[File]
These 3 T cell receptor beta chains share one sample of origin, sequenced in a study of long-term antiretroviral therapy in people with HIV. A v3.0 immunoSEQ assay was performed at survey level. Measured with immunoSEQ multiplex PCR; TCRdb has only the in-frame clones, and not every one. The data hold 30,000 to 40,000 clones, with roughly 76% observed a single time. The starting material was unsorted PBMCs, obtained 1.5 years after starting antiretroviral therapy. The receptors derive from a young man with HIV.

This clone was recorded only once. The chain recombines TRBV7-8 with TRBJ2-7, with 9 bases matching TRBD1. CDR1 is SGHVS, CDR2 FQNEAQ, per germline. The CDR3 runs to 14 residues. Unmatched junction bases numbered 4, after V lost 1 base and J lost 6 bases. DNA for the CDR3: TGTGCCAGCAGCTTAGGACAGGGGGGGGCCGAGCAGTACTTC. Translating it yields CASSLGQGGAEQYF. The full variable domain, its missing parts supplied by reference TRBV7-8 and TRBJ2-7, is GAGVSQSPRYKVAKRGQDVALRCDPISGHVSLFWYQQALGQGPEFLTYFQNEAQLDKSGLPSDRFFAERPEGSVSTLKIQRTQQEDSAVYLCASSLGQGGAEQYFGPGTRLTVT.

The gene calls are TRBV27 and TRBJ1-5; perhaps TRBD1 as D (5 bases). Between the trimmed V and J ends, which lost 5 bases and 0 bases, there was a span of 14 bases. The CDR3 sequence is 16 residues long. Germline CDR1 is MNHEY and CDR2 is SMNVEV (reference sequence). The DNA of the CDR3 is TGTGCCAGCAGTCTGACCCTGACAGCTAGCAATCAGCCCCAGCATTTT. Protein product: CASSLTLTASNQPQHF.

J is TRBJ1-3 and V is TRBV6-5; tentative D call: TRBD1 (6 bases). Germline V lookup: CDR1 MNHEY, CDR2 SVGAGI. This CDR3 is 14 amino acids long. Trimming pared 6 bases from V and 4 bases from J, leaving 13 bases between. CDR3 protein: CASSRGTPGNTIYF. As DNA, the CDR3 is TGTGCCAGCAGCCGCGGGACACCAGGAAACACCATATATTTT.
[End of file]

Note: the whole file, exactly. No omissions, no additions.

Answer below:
These 3 T cell receptor beta chains share one sample of origin, sequenced in a study of long-term antiretroviral therapy in people with HIV. A v3.0 immunoSEQ assay was performed at survey level. Measured with immunoSEQ multiplex PCR; TCRdb has only the in-frame clones, and not every one. The data hold 30,000 to 40,000 clones, with roughly 76% observed a single time. The starting material was unsorted PBMCs, obtained 1.5 years after starting antiretroviral therapy. The receptors derive from a young man with HIV.

This clone was recorded only once. The chain recombines TRBV7-8 with TRBJ2-7, with 9 bases matching TRBD1. CDR1 is SGHVS, CDR2 FQNEAQ, per germline. The CDR3 runs to 14 residues. Unmatched junction bases numbered 4, after V lost 1 base and J lost 6 bases. DNA for the CDR3: TGTGCCAGCAGCTTAGGACAGGGGGGGGCCGAGCAGTACTTC. Translating it yields CASSLGQGGAEQYF. The full variable domain, its missing parts supplied by reference TRBV7-8 and TRBJ2-7, is GAGVSQSPRYKVAKRGQDVALRCDPISGHVSLFWYQQALGQGPEFLTYFQNEAQLDKSGLPSDRFFAERPEGSVSTLKIQRTQQEDSAVYLCASSLGQGGAEQYFGPGTRLTVT.

The gene calls are TRBV27 and TRBJ1-5; perhaps TRBD1 as D (5 bases). Between the trimmed V and J ends, which lost 5 bases and 0 bases, there was a span of 14 bases. The CDR3 sequence is 16 residues long. Germline CDR1 is MNHEY and CDR2 is SMNVEV (reference sequence). The DNA of the CDR3 is TGTGCCAGCAGTCTGACCCTGACAGCTAGCAATCAGCCCCAGCATTTT. Protein product: CASSLTLTASNQPQHF.

J is TRBJ1-3 and V is TRBV6-5; tentative D call: TRBD1 (6 bases). Germline V lookup: CDR1 MNHEY, CDR2 SVGAGI. This CDR3 is 14 amino acids long. Trimming pared 6 bases from V and 4 bases from J, leaving 13 bases between. CDR3 protein: CASSRGTPGNTIYF. As DNA, the CDR3 is TGTGCCAGCAGCCGCGGGACACCAGGAAACACCATATATTTT.